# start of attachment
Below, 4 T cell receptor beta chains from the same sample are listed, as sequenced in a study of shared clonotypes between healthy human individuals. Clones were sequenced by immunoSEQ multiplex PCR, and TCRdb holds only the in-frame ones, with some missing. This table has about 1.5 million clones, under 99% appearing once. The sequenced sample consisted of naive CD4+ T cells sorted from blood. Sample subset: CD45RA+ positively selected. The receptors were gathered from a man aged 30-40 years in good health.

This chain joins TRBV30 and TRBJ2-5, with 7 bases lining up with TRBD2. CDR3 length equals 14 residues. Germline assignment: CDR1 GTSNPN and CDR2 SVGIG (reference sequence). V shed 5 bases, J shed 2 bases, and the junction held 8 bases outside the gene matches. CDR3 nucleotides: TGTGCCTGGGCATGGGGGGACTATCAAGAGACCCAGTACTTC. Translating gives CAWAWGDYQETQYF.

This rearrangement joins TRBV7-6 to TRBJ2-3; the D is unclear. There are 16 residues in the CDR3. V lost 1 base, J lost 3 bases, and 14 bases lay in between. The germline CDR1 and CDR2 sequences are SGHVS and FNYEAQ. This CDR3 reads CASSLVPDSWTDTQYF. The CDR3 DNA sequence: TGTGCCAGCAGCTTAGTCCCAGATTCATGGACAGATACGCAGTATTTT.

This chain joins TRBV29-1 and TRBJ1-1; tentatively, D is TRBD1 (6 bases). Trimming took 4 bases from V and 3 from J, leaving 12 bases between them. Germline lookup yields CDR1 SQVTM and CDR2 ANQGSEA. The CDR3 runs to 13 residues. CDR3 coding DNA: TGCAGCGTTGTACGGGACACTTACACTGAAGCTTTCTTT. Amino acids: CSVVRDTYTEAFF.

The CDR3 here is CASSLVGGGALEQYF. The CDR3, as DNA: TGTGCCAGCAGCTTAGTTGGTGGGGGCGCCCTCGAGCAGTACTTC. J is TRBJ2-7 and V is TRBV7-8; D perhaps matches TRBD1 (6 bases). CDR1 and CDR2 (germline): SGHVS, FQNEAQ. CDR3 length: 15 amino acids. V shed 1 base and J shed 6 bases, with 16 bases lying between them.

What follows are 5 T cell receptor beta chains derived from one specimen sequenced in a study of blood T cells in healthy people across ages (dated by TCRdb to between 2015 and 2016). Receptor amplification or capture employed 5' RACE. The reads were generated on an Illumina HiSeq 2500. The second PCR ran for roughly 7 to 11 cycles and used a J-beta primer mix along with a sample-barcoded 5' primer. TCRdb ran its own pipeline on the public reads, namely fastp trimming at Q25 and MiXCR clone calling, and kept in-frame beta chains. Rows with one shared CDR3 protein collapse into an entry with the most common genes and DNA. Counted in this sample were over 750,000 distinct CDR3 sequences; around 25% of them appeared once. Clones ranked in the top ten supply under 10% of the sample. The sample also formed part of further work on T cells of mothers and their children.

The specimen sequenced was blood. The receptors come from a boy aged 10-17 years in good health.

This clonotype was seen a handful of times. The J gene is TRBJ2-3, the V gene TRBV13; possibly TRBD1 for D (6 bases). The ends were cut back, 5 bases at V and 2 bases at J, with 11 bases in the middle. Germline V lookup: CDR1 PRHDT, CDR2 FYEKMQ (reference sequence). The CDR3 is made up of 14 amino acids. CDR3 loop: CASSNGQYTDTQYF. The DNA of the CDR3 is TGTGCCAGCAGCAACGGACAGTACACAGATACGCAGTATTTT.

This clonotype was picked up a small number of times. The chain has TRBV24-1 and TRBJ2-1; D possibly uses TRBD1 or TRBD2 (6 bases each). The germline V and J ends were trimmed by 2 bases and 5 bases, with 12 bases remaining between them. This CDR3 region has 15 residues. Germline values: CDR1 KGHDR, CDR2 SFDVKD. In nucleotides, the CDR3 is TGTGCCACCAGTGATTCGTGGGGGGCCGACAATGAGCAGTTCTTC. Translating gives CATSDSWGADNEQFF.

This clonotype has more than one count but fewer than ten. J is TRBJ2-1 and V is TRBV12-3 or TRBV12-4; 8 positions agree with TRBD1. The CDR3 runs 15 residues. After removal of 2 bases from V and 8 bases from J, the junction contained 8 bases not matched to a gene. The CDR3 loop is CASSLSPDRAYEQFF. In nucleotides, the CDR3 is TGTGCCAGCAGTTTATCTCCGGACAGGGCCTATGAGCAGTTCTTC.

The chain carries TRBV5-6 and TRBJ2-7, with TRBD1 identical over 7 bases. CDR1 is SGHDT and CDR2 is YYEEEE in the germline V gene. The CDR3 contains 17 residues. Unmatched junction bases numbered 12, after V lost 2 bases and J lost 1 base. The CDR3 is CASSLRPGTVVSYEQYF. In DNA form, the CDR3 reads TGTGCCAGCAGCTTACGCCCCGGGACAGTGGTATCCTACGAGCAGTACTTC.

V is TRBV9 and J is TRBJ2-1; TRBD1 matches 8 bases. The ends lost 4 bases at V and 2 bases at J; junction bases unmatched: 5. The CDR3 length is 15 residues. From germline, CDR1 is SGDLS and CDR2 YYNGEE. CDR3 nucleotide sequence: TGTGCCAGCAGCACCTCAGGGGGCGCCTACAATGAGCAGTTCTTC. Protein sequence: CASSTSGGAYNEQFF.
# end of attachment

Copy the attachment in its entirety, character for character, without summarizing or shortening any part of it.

Below, 4 T cell receptor beta chains from the same sample are listed, as sequenced in a study of shared clonotypes between healthy human individuals. Clones were sequenced by immunoSEQ multiplex PCR, and TCRdb holds only the in-frame ones, with some missing. This table has about 1.5 million clones, under 99% appearing once. The sequenced sample consisted of naive CD4+ T cells sorted from blood. Sample subset: CD45RA+ positively selected. The receptors were gathered from a man aged 30-40 years in good health.

This chain joins TRBV30 and TRBJ2-5, with 7 bases lining up with TRBD2. CDR3 length equals 14 residues. Germline assignment: CDR1 GTSNPN and CDR2 SVGIG (reference sequence). V shed 5 bases, J shed 2 bases, and the junction held 8 bases outside the gene matches. CDR3 nucleotides: TGTGCCTGGGCATGGGGGGACTATCAAGAGACCCAGTACTTC. Translating gives CAWAWGDYQETQYF.

This rearrangement joins TRBV7-6 to TRBJ2-3; the D is unclear. There are 16 residues in the CDR3. V lost 1 base, J lost 3 bases, and 14 bases lay in between. The germline CDR1 and CDR2 sequences are SGHVS and FNYEAQ. This CDR3 reads CASSLVPDSWTDTQYF. The CDR3 DNA sequence: TGTGCCAGCAGCTTAGTCCCAGATTCATGGACAGATACGCAGTATTTT.

This chain joins TRBV29-1 and TRBJ1-1; tentatively, D is TRBD1 (6 bases). Trimming took 4 bases from V and 3 from J, leaving 12 bases between them. Germline lookup yields CDR1 SQVTM and CDR2 ANQGSEA. The CDR3 runs to 13 residues. CDR3 coding DNA: TGCAGCGTTGTACGGGACACTTACACTGAAGCTTTCTTT. Amino acids: CSVVRDTYTEAFF.

The CDR3 here is CASSLVGGGALEQYF. The CDR3, as DNA: TGTGCCAGCAGCTTAGTTGGTGGGGGCGCCCTCGAGCAGTACTTC. J is TRBJ2-7 and V is TRBV7-8; D perhaps matches TRBD1 (6 bases). CDR1 and CDR2 (germline): SGHVS, FQNEAQ. CDR3 length: 15 amino acids. V shed 1 base and J shed 6 bases, with 16 bases lying between them.

What follows are 5 T cell receptor beta chains derived from one specimen sequenced in a study of blood T cells in healthy people across ages (dated by TCRdb to between 2015 and 2016). Receptor amplification or capture employed 5' RACE. The reads were generated on an Illumina HiSeq 2500. The second PCR ran for roughly 7 to 11 cycles and used a J-beta primer mix along with a sample-barcoded 5' primer. TCRdb ran its own pipeline on the public reads, namely fastp trimming at Q25 and MiXCR clone calling, and kept in-frame beta chains. Rows with one shared CDR3 protein collapse into an entry with the most common genes and DNA. Counted in this sample were over 750,000 distinct CDR3 sequences; around 25% of them appeared once. Clones ranked in the top ten supply under 10% of the sample. The sample also formed part of further work on T cells of mothers and their children.

The specimen sequenced was blood. The receptors come from a boy aged 10-17 years in good health.

This clonotype was seen a handful of times. The J gene is TRBJ2-3, the V gene TRBV13; possibly TRBD1 for D (6 bases). The ends were cut back, 5 bases at V and 2 bases at J, with 11 bases in the middle. Germline V lookup: CDR1 PRHDT, CDR2 FYEKMQ (reference sequence). The CDR3 is made up of 14 amino acids. CDR3 loop: CASSNGQYTDTQYF. The DNA of the CDR3 is TGTGCCAGCAGCAACGGACAGTACACAGATACGCAGTATTTT.

This clonotype was picked up a small number of times. The chain has TRBV24-1 and TRBJ2-1; D possibly uses TRBD1 or TRBD2 (6 bases each). The germline V and J ends were trimmed by 2 bases and 5 bases, with 12 bases remaining between them. This CDR3 region has 15 residues. Germline values: CDR1 KGHDR, CDR2 SFDVKD. In nucleotides, the CDR3 is TGTGCCACCAGTGATTCGTGGGGGGCCGACAATGAGCAGTTCTTC. Translating gives CATSDSWGADNEQFF.

This clonotype has more than one count but fewer than ten. J is TRBJ2-1 and V is TRBV12-3 or TRBV12-4; 8 positions agree with TRBD1. The CDR3 runs 15 residues. After removal of 2 bases from V and 8 bases from J, the junction contained 8 bases not matched to a gene. The CDR3 loop is CASSLSPDRAYEQFF. In nucleotides, the CDR3 is TGTGCCAGCAGTTTATCTCCGGACAGGGCCTATGAGCAGTTCTTC.

The chain carries TRBV5-6 and TRBJ2-7, with TRBD1 identical over 7 bases. CDR1 is SGHDT and CDR2 is YYEEEE in the germline V gene. The CDR3 contains 17 residues. Unmatched junction bases numbered 12, after V lost 2 bases and J lost 1 base. The CDR3 is CASSLRPGTVVSYEQYF. In DNA form, the CDR3 reads TGTGCCAGCAGCTTACGCCCCGGGACAGTGGTATCCTACGAGCAGTACTTC.

V is TRBV9 and J is TRBJ2-1; TRBD1 matches 8 bases. The ends lost 4 bases at V and 2 bases at J; junction bases unmatched: 5. The CDR3 length is 15 residues. From germline, CDR1 is SGDLS and CDR2 YYNGEE. CDR3 nucleotide sequence: TGTGCCAGCAGCACCTCAGGGGGCGCCTACAATGAGCAGTTCTTC. Protein sequence: CASSTSGGAYNEQFF.